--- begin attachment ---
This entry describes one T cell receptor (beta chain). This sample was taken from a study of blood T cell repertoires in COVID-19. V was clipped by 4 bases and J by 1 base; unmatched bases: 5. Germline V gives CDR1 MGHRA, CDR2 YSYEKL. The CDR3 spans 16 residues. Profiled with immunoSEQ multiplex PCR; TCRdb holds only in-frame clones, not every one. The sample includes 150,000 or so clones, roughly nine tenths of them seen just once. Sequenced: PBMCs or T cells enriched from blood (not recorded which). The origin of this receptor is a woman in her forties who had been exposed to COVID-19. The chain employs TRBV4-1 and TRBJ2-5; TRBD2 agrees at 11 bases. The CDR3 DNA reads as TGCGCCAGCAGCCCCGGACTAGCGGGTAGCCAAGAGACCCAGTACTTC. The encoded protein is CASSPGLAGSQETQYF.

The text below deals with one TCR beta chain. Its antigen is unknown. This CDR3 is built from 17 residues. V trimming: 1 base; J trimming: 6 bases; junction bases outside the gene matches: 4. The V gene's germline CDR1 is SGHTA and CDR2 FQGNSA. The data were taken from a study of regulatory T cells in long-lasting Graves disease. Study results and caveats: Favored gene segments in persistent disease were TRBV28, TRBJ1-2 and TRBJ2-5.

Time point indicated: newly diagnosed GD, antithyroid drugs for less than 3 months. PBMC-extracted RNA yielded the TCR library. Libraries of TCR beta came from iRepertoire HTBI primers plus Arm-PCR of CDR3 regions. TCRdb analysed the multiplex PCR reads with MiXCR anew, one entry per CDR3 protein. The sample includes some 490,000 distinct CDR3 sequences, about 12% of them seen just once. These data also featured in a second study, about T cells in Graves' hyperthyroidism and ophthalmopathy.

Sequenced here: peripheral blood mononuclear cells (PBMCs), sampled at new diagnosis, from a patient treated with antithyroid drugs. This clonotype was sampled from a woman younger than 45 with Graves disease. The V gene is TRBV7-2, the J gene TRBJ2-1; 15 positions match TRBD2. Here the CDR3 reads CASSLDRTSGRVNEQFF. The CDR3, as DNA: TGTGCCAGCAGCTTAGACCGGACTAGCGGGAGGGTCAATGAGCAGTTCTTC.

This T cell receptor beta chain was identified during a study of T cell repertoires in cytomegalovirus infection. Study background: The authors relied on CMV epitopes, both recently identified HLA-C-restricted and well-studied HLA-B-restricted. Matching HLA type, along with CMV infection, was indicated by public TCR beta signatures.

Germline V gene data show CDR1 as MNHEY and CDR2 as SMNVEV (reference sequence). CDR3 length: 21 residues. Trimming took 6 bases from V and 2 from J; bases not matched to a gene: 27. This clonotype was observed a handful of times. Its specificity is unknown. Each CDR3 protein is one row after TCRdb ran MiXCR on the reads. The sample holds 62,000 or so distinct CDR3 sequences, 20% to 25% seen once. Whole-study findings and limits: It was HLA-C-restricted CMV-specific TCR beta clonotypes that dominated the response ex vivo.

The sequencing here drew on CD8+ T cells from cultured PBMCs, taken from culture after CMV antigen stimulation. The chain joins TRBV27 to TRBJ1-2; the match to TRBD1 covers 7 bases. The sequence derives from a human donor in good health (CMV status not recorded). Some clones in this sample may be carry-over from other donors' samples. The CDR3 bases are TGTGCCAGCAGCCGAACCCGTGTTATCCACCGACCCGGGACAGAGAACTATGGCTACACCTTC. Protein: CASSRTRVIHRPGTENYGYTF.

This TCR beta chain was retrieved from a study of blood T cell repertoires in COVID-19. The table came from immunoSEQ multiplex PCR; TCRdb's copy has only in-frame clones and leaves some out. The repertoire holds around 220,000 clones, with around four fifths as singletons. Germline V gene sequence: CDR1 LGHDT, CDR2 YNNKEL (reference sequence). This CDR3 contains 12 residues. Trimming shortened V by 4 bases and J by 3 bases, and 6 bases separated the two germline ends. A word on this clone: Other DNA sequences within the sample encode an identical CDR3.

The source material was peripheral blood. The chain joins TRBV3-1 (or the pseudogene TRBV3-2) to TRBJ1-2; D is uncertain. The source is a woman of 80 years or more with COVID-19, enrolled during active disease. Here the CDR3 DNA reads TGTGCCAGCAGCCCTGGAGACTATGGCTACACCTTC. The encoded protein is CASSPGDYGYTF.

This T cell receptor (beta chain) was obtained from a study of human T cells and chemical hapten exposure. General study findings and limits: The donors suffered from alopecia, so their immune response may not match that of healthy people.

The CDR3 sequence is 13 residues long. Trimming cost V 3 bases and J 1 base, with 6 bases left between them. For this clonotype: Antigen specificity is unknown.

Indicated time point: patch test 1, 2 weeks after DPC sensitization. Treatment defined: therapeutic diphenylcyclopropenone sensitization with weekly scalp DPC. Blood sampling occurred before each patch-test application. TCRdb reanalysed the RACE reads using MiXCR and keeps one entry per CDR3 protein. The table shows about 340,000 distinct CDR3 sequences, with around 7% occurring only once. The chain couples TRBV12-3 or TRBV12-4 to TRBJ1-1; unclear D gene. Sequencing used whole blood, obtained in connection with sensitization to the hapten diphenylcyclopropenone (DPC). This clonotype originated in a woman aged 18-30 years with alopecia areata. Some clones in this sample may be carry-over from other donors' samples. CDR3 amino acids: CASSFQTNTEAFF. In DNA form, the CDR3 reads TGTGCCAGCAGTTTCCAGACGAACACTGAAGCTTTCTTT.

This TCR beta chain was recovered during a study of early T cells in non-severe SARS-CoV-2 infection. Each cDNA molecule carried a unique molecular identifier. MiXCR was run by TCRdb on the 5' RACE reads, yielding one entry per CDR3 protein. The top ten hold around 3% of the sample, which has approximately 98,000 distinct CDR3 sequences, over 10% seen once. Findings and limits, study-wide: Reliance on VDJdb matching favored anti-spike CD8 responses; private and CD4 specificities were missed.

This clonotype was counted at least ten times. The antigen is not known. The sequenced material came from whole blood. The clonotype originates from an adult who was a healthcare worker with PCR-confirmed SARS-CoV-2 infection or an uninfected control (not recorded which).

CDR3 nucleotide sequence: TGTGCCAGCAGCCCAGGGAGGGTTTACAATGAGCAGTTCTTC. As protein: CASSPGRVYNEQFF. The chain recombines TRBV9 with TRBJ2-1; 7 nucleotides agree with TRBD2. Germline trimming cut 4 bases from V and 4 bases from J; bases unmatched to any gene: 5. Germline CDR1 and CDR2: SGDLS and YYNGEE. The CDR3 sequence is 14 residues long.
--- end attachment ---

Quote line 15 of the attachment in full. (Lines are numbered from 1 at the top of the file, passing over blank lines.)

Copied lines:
CDR3 nucleotide sequence: TGTGCCAGCAGCCCAGGGAGGGTTTACAATGAGCAGTTCTTC. As protein: CASSPGRVYNEQFF. The chain recombines TRBV9 with TRBJ2-1; 7 nucleotides agree with TRBD2. Germline trimming cut 4 bases from V and 4 bases from J; bases unmatched to any gene: 5. Germline CDR1 and CDR2: SGDLS and YYNGEE. The CDR3 sequence is 14 residues long.